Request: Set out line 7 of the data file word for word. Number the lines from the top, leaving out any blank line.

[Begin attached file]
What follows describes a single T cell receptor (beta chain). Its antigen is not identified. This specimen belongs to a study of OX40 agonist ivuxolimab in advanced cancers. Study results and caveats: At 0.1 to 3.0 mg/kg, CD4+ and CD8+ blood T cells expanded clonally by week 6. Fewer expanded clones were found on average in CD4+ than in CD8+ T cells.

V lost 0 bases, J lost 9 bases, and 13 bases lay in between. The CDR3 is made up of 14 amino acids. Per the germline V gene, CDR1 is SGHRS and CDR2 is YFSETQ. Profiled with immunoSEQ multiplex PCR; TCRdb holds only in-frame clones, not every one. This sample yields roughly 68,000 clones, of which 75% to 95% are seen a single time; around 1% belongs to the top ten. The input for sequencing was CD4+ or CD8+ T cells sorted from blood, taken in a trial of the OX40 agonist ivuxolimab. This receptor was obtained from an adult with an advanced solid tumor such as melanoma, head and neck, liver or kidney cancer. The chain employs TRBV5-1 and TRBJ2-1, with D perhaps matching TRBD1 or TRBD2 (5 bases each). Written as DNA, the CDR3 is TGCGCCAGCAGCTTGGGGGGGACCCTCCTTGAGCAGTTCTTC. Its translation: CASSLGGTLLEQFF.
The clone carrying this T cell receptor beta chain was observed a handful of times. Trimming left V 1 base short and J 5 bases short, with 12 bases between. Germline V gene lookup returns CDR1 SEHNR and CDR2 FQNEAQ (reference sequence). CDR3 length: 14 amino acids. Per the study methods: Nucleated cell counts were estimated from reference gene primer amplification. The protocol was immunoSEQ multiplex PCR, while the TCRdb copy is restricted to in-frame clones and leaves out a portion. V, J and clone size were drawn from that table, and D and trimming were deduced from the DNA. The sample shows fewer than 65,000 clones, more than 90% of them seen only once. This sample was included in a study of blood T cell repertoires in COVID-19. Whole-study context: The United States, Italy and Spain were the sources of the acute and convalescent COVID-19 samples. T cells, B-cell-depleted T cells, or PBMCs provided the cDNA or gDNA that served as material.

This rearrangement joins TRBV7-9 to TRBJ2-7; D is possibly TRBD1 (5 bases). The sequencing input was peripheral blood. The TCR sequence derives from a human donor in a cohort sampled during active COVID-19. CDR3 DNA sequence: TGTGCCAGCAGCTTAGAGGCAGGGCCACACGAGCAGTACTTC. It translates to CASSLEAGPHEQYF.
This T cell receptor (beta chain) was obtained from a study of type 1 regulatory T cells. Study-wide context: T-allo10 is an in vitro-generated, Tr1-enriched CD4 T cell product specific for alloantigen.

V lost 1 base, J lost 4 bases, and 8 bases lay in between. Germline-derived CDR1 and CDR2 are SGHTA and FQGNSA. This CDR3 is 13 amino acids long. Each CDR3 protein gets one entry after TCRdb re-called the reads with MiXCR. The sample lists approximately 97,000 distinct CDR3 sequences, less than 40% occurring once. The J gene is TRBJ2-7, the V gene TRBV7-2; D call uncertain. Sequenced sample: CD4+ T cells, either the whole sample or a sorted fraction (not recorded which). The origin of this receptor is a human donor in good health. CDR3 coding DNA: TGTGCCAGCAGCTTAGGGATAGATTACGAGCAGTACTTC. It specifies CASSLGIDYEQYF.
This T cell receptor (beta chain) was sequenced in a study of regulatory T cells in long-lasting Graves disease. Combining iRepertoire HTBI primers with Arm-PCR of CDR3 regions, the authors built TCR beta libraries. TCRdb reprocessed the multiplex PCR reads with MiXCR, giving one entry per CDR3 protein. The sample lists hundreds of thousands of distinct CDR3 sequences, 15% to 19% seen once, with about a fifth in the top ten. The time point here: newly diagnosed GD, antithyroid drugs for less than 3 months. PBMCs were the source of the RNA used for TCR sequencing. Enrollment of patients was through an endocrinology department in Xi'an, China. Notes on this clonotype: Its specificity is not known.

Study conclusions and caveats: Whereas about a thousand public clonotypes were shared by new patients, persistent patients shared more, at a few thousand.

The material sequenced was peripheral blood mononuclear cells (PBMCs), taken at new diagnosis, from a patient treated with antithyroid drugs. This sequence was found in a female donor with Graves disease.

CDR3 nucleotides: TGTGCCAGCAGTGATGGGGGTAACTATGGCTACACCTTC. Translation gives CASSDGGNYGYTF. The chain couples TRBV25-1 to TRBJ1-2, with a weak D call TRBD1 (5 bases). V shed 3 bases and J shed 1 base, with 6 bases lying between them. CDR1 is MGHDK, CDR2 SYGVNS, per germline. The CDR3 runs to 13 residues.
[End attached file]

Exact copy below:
This T cell receptor (beta chain) was sequenced in a study of regulatory T cells in long-lasting Graves disease. Combining iRepertoire HTBI primers with Arm-PCR of CDR3 regions, the authors built TCR beta libraries. TCRdb reprocessed the multiplex PCR reads with MiXCR, giving one entry per CDR3 protein. The sample lists hundreds of thousands of distinct CDR3 sequences, 15% to 19% seen once, with about a fifth in the top ten. The time point here: newly diagnosed GD, antithyroid drugs for less than 3 months. PBMCs were the source of the RNA used for TCR sequencing. Enrollment of patients was through an endocrinology department in Xi'an, China. Notes on this clonotype: Its specificity is not known.